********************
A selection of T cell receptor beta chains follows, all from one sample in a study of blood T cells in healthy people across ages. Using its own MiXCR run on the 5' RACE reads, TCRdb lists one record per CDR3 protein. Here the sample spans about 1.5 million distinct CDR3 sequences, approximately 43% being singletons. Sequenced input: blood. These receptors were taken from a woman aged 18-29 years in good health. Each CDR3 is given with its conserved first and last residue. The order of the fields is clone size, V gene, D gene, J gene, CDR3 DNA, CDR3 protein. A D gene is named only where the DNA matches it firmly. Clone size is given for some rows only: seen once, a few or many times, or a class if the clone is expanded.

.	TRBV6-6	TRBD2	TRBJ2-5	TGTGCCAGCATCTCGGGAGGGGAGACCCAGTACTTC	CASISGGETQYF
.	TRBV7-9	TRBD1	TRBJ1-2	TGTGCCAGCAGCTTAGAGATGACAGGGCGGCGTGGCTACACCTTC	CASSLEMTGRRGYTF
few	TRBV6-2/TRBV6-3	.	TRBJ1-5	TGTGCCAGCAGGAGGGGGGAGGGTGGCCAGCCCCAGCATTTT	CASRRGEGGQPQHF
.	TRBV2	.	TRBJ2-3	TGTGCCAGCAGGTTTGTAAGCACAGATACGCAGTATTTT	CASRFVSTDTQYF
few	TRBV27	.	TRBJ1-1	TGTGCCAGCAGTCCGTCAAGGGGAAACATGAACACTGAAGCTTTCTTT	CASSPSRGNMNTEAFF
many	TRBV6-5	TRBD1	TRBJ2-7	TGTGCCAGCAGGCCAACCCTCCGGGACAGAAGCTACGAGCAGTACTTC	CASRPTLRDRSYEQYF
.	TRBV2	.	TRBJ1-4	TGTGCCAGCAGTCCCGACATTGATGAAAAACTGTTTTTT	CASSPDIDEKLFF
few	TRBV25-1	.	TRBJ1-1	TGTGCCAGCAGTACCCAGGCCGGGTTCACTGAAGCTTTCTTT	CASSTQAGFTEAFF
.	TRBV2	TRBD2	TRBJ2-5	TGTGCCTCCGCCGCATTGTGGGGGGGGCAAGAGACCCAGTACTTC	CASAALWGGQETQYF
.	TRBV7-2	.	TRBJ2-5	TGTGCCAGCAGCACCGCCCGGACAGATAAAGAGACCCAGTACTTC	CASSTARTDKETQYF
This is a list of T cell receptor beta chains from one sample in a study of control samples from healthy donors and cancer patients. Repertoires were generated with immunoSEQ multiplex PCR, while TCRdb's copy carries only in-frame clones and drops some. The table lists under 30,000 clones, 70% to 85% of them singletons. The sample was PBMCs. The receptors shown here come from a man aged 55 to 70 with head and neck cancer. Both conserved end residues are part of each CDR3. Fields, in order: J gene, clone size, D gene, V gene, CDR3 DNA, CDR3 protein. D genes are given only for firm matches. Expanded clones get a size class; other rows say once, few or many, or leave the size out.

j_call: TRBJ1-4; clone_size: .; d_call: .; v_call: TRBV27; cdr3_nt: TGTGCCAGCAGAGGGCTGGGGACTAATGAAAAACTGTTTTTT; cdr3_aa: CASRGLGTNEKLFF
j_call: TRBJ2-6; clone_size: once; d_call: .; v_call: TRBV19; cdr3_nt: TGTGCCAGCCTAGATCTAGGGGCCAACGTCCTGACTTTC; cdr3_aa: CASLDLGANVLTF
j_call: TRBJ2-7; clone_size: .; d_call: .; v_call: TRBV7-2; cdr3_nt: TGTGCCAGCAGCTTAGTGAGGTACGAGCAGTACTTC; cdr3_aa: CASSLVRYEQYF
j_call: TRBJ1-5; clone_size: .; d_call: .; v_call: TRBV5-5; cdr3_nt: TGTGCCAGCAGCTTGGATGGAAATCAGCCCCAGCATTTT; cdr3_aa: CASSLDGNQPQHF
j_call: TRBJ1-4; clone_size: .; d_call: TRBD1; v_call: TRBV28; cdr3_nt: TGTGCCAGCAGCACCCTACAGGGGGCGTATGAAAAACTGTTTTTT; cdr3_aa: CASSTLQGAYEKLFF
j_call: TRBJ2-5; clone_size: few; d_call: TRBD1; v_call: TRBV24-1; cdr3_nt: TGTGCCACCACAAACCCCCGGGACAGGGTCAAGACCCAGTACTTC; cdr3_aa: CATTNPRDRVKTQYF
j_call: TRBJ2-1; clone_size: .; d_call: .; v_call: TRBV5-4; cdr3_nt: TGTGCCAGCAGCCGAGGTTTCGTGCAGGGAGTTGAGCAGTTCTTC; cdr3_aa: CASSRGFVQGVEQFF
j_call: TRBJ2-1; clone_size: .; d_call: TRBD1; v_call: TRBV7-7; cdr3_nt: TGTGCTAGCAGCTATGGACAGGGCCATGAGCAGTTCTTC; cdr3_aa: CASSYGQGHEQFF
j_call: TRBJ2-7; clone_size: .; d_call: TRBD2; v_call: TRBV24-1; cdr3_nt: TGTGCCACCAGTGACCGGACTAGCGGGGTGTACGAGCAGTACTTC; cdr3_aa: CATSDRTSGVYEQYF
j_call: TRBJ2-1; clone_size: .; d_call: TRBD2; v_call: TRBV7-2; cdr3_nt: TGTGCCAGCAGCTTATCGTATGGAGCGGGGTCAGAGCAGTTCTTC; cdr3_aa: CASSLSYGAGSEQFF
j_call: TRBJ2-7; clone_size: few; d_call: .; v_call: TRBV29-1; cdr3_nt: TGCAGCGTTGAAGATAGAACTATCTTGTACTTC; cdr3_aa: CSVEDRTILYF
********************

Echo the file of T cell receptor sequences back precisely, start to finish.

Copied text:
A selection of T cell receptor beta chains follows, all from one sample in a study of blood T cells in healthy people across ages. Using its own MiXCR run on the 5' RACE reads, TCRdb lists one record per CDR3 protein. Here the sample spans about 1.5 million distinct CDR3 sequences, approximately 43% being singletons. Sequenced input: blood. These receptors were taken from a woman aged 18-29 years in good health. Each CDR3 is given with its conserved first and last residue. The order of the fields is clone size, V gene, D gene, J gene, CDR3 DNA, CDR3 protein. A D gene is named only where the DNA matches it firmly. Clone size is given for some rows only: seen once, a few or many times, or a class if the clone is expanded.

.	TRBV6-6	TRBD2	TRBJ2-5	TGTGCCAGCATCTCGGGAGGGGAGACCCAGTACTTC	CASISGGETQYF
.	TRBV7-9	TRBD1	TRBJ1-2	TGTGCCAGCAGCTTAGAGATGACAGGGCGGCGTGGCTACACCTTC	CASSLEMTGRRGYTF
few	TRBV6-2/TRBV6-3	.	TRBJ1-5	TGTGCCAGCAGGAGGGGGGAGGGTGGCCAGCCCCAGCATTTT	CASRRGEGGQPQHF
.	TRBV2	.	TRBJ2-3	TGTGCCAGCAGGTTTGTAAGCACAGATACGCAGTATTTT	CASRFVSTDTQYF
few	TRBV27	.	TRBJ1-1	TGTGCCAGCAGTCCGTCAAGGGGAAACATGAACACTGAAGCTTTCTTT	CASSPSRGNMNTEAFF
many	TRBV6-5	TRBD1	TRBJ2-7	TGTGCCAGCAGGCCAACCCTCCGGGACAGAAGCTACGAGCAGTACTTC	CASRPTLRDRSYEQYF
.	TRBV2	.	TRBJ1-4	TGTGCCAGCAGTCCCGACATTGATGAAAAACTGTTTTTT	CASSPDIDEKLFF
few	TRBV25-1	.	TRBJ1-1	TGTGCCAGCAGTACCCAGGCCGGGTTCACTGAAGCTTTCTTT	CASSTQAGFTEAFF
.	TRBV2	TRBD2	TRBJ2-5	TGTGCCTCCGCCGCATTGTGGGGGGGGCAAGAGACCCAGTACTTC	CASAALWGGQETQYF
.	TRBV7-2	.	TRBJ2-5	TGTGCCAGCAGCACCGCCCGGACAGATAAAGAGACCCAGTACTTC	CASSTARTDKETQYF
This is a list of T cell receptor beta chains from one sample in a study of control samples from healthy donors and cancer patients. Repertoires were generated with immunoSEQ multiplex PCR, while TCRdb's copy carries only in-frame clones and drops some. The table lists under 30,000 clones, 70% to 85% of them singletons. The sample was PBMCs. The receptors shown here come from a man aged 55 to 70 with head and neck cancer. Both conserved end residues are part of each CDR3. Fields, in order: J gene, clone size, D gene, V gene, CDR3 DNA, CDR3 protein. D genes are given only for firm matches. Expanded clones get a size class; other rows say once, few or many, or leave the size out.

j_call: TRBJ1-4; clone_size: .; d_call: .; v_call: TRBV27; cdr3_nt: TGTGCCAGCAGAGGGCTGGGGACTAATGAAAAACTGTTTTTT; cdr3_aa: CASRGLGTNEKLFF
j_call: TRBJ2-6; clone_size: once; d_call: .; v_call: TRBV19; cdr3_nt: TGTGCCAGCCTAGATCTAGGGGCCAACGTCCTGACTTTC; cdr3_aa: CASLDLGANVLTF
j_call: TRBJ2-7; clone_size: .; d_call: .; v_call: TRBV7-2; cdr3_nt: TGTGCCAGCAGCTTAGTGAGGTACGAGCAGTACTTC; cdr3_aa: CASSLVRYEQYF
j_call: TRBJ1-5; clone_size: .; d_call: .; v_call: TRBV5-5; cdr3_nt: TGTGCCAGCAGCTTGGATGGAAATCAGCCCCAGCATTTT; cdr3_aa: CASSLDGNQPQHF
j_call: TRBJ1-4; clone_size: .; d_call: TRBD1; v_call: TRBV28; cdr3_nt: TGTGCCAGCAGCACCCTACAGGGGGCGTATGAAAAACTGTTTTTT; cdr3_aa: CASSTLQGAYEKLFF
j_call: TRBJ2-5; clone_size: few; d_call: TRBD1; v_call: TRBV24-1; cdr3_nt: TGTGCCACCACAAACCCCCGGGACAGGGTCAAGACCCAGTACTTC; cdr3_aa: CATTNPRDRVKTQYF
j_call: TRBJ2-1; clone_size: .; d_call: .; v_call: TRBV5-4; cdr3_nt: TGTGCCAGCAGCCGAGGTTTCGTGCAGGGAGTTGAGCAGTTCTTC; cdr3_aa: CASSRGFVQGVEQFF
j_call: TRBJ2-1; clone_size: .; d_call: TRBD1; v_call: TRBV7-7; cdr3_nt: TGTGCTAGCAGCTATGGACAGGGCCATGAGCAGTTCTTC; cdr3_aa: CASSYGQGHEQFF
j_call: TRBJ2-7; clone_size: .; d_call: TRBD2; v_call: TRBV24-1; cdr3_nt: TGTGCCACCAGTGACCGGACTAGCGGGGTGTACGAGCAGTACTTC; cdr3_aa: CATSDRTSGVYEQYF
j_call: TRBJ2-1; clone_size: .; d_call: TRBD2; v_call: TRBV7-2; cdr3_nt: TGTGCCAGCAGCTTATCGTATGGAGCGGGGTCAGAGCAGTTCTTC; cdr3_aa: CASSLSYGAGSEQFF
j_call: TRBJ2-7; clone_size: few; d_call: .; v_call: TRBV29-1; cdr3_nt: TGCAGCGTTGAAGATAGAACTATCTTGTACTTC; cdr3_aa: CSVEDRTILYF